Sonoma Seeks Wine Image
Experts help define a diverse county's branding
Vintners in Sonoma County hope to double that rate to 10%, and are pinning their hopes on a new branding campaign to crystallize the image of Sonoma County wines as authentic, well made and providing a thrilling experience.
Honore Comfort, executive director of Sonoma County Vintners, announced the branding effort Jan. 12 at the group’s annual meeting in Santa Rosa. About 300 members attended the meeting held at the Vintners Inn.
Comfort said one of the group’s key goals in the coming year is to focus on presenting a strong, unified brand image of Sonoma County. “In some ways, this is the hardest work we do,” she said.
The county is both huge and diverse, stretching from the Pacific Ocean to San Francisco Bay and California’s interior mountains, and encompassing many distinct terroirs and wine regions. To help solidify the Sonoma County brand, the vintners’ group hired BHC Consulting headed by Trini Amador, who is originally from Sonoma County and whose son and daughter work in the wine business.
To gain in-depth understanding of Sonoma County’s wine industry and its challenges, BHC staff met extensively with industry insiders and outside experts, then followed up with what Amador described as “decision acceleration” to further define the identity and focus of Sonoma County’s branding efforts.
Amador attended Thursday’s meeting along with Hunter Hastings, a senior consulting partner at BHC and former brand manager for Procter and Gamble and vice president of brand management for brewing giant SBC, now part of SAB-Miller. BHC clients include major international brands like DuPont, Jack Daniels and Clorox.
Create an ‘irrational relationship’
The key to successful branding, Amador said, is to create an irrational relationship between people and specific products: Classically, the Pepsi drinker who refuses to drink Coke. “If you go to the store and this brand is not available, you won’t buy a replacement,” he said. “It’s irrational.”
Hastings said in the case of Sonoma County, 80% of core U.S. wine drinkers only pick Sonoma County wines once out of every 20 times they purchase wine. “We have to change their attitude, thinking and feeling to change their behavior,” he said.
The core target group, according to the consultants, consists of people who are older than 30, educated and earning more than others in their peer group. They are active, social and enjoy travel and cooking. Hastings said wine is important to their life—but not everything.
More importantly, he said, this core audience is focused on experiences and puts an emphasis on experiencing new things and sharing these discoveries with others.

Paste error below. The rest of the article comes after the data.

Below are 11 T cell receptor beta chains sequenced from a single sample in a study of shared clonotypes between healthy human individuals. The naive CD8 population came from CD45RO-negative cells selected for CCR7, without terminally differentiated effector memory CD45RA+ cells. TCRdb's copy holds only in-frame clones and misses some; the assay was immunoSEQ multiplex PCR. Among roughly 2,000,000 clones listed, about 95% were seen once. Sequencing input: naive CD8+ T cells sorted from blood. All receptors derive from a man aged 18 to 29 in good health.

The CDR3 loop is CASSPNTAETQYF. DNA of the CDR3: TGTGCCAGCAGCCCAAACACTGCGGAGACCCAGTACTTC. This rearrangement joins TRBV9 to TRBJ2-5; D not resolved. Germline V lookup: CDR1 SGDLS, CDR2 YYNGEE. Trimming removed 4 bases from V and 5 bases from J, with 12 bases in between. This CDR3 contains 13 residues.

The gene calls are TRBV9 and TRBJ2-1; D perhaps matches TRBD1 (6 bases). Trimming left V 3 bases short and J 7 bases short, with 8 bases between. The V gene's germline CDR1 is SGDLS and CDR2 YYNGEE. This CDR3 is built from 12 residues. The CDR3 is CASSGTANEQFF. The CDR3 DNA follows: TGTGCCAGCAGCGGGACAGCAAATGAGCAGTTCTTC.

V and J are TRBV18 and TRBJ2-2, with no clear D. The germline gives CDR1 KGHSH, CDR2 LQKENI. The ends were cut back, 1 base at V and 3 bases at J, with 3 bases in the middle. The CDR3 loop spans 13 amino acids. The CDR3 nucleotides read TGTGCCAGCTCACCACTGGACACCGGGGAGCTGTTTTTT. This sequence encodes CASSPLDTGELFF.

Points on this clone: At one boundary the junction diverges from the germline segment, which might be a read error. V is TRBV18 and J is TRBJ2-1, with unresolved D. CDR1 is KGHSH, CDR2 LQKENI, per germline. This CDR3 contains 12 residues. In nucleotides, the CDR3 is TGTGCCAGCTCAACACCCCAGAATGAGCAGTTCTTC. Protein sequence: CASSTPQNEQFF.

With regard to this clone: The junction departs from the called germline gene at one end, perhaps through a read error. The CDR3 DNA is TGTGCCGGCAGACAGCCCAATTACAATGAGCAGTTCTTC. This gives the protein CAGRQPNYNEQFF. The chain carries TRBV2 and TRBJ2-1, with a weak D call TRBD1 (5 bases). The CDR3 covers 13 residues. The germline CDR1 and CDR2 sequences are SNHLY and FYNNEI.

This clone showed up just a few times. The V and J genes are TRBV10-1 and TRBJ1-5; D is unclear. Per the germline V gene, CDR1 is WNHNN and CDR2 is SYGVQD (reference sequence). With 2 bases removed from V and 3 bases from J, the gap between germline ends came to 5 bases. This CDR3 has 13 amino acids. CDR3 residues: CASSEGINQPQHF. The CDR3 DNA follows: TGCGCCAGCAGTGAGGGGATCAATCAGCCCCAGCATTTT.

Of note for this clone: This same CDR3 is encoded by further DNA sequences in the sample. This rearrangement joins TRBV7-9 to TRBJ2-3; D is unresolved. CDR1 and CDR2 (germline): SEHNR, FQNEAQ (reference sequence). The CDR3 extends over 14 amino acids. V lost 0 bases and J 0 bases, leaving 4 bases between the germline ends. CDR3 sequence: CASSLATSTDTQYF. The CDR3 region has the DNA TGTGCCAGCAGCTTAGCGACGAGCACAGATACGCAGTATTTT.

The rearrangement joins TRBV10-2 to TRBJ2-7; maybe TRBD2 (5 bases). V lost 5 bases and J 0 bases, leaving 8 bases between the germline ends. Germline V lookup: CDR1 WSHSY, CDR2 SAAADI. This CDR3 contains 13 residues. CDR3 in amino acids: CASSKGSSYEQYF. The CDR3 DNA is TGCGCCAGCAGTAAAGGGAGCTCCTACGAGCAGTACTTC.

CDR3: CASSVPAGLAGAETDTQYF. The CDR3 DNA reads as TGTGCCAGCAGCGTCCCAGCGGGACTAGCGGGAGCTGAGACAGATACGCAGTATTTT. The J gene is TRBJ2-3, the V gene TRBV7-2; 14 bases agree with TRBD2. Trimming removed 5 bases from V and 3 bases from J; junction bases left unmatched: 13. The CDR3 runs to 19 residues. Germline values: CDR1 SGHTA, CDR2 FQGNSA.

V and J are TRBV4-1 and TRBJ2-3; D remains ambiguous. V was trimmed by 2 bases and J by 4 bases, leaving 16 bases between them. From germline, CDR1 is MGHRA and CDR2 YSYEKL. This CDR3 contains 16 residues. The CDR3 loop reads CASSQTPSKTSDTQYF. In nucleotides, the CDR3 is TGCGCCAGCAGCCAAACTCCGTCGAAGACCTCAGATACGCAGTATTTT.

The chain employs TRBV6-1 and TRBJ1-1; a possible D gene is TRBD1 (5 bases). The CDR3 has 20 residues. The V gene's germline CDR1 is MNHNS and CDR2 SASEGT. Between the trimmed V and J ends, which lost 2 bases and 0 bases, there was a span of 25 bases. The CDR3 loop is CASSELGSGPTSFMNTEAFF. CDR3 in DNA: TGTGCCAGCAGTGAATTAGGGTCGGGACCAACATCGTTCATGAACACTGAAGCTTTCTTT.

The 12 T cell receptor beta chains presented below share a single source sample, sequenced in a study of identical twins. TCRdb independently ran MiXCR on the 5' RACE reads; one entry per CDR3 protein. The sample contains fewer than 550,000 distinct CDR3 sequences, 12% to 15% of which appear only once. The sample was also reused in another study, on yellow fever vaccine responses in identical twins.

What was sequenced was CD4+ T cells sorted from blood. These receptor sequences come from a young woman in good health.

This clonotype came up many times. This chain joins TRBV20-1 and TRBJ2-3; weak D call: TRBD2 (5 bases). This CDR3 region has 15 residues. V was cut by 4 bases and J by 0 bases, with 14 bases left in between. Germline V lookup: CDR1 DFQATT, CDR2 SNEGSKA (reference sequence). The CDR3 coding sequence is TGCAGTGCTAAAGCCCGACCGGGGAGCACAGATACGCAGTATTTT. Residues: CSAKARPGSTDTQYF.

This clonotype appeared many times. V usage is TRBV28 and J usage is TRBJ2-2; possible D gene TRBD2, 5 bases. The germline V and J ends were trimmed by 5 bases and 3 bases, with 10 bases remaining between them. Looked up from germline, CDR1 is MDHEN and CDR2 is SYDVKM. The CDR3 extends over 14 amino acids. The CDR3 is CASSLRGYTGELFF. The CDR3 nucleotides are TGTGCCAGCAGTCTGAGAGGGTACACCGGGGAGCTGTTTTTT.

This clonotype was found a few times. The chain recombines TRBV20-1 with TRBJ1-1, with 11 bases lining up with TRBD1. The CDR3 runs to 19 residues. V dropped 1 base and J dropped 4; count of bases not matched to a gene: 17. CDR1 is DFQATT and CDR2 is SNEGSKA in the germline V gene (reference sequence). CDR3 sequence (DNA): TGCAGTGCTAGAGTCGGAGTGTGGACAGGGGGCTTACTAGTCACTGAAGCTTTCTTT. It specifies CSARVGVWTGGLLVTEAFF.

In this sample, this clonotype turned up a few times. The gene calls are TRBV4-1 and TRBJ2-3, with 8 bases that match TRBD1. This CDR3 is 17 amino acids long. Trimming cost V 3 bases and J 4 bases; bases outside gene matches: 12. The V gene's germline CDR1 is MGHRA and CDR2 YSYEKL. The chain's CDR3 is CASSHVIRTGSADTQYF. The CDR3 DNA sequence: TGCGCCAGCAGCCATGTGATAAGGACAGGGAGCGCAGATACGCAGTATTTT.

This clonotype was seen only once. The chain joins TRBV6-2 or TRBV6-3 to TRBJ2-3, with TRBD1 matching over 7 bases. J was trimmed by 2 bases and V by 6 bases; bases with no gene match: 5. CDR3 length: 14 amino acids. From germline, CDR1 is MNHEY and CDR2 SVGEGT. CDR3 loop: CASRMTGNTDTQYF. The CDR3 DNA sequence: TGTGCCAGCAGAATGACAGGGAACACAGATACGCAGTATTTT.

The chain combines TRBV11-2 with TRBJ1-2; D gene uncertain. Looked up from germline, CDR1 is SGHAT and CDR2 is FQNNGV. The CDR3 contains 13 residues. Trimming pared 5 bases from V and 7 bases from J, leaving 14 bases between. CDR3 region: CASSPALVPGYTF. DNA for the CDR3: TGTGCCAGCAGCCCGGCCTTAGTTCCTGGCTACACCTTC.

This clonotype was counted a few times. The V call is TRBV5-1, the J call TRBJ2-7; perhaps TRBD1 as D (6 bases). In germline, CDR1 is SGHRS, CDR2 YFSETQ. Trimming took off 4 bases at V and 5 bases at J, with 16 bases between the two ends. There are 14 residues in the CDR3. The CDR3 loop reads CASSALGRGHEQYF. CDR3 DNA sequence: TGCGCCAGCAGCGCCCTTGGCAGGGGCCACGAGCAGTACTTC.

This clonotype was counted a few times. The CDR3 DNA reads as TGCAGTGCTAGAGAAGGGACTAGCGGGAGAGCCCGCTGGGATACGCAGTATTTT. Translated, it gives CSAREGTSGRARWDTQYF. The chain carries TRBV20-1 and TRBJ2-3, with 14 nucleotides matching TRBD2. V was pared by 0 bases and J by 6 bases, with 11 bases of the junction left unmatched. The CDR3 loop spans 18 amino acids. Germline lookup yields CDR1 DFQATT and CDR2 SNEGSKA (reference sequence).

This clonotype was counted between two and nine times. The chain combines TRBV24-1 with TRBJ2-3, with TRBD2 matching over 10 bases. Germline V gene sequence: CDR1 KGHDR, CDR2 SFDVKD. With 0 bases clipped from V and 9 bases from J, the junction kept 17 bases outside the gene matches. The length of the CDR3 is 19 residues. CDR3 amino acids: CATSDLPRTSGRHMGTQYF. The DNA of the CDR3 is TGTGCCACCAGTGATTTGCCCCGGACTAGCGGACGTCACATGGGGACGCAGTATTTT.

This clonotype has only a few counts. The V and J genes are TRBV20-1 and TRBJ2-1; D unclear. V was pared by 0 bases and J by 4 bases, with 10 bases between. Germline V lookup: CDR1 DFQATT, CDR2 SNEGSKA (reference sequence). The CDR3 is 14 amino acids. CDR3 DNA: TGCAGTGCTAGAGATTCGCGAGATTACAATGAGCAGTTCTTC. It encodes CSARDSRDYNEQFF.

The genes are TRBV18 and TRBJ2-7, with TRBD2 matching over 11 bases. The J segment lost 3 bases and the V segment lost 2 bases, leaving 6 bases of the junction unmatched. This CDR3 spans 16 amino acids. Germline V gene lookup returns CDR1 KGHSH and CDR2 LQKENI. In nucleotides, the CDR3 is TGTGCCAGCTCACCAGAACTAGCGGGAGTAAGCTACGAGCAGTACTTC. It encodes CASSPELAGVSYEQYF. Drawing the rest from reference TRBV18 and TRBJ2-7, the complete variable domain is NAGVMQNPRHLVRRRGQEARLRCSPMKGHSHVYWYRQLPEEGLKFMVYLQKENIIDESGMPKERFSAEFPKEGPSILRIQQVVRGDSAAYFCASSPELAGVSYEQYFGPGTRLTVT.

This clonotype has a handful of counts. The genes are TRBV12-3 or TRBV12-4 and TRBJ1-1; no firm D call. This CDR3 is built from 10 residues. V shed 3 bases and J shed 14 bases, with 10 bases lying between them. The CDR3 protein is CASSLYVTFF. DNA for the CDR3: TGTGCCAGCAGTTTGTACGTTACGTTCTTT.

He recommended reaching this audience with a brand message to convince them that Sonoma County is home to world-class wine and an unparalleled blend of experiences that provide thrilling discoveries. “I found this wine and this great winemaker…that’s a thrill,” Hastings said as an example.
Hastings said that with this message, the diversity of Sonoma County’s wine country becomes one its most attractive qualities, rather than a perceived liability. Each of the many regions and AVAs—from the Sonoma Coast to Rockpile—can provide their own message and strengths under the larger umbrella of Sonoma County.
The next step, Hastings said, will involve incorporating the branding language of Sonoma County into “creative briefs.” These can then be tailored for specific promotional needs targeting, for instance sommeliers, distributors or wine writers. He said this will ensure that wherever the Sonoma County brand is directed, the message is uniform and geared for maximum effect.
During the next six weeks to two months, Comfort said the vintners group will work with leaders in each of the county’s AVAs to add detail and focus to the creative briefs. She said the group also has contracted with San Francisco-based Landor Associations to provide images and other creative material to accompany the brand message.
The campaign’s goal, Comfort said, is not only to make Sonoma County wines more competitive, but to focus consumers’ minds on the concept of the county and its wines. When they’re faced with a wine shelf, Sonoma County ideally should stand out because the consumer knows the brand. “We have one chance to do this—one chance to do it right,” she stressed.
The concept of countywide wine branding took a step forward last year, when a state law mandating “conjunctive labeling” went into effect. Backed by a majority of stakeholders, this requires that any wine label that includes one of the county’s AVAs also be identified as Sonoma County. The law will become fully effective in 2014.
Group announces new board members
The Sonoma County Vintners also announced three new members to its board. The new members are:
Stan Fridstein, a partner at Mulberry Trample, a wine brokerage that specializes in placing excess wine inventory into the most discreet channels possible, in a way that does not hinder long-term branding and selling efforts. Fridstein is also the co-founder and president of The Right Start, Inc.
Bahaneh Hobel, an attorney in Dickenson, Peatman & Fogarty’s Alcohol Beverage group. Hobel’s pra ctice focuses on all aspects of alcohol beverage law, including state and federal licensing and regulatory compliance for wineries, breweries, distilled spirits plants, importers, wholesalers and retailers.
Dan Kosta, co-founder of Sebastopol’s 11,000-case Kosta Browne Winery and a Sonoma County native who sits on the board of directors for the Sonoma County Harvest Fair and participates in judging events such as the San Francisco Chronicle Wine Competition, West Coast Wine Competition and San Francisco International Wine Competition.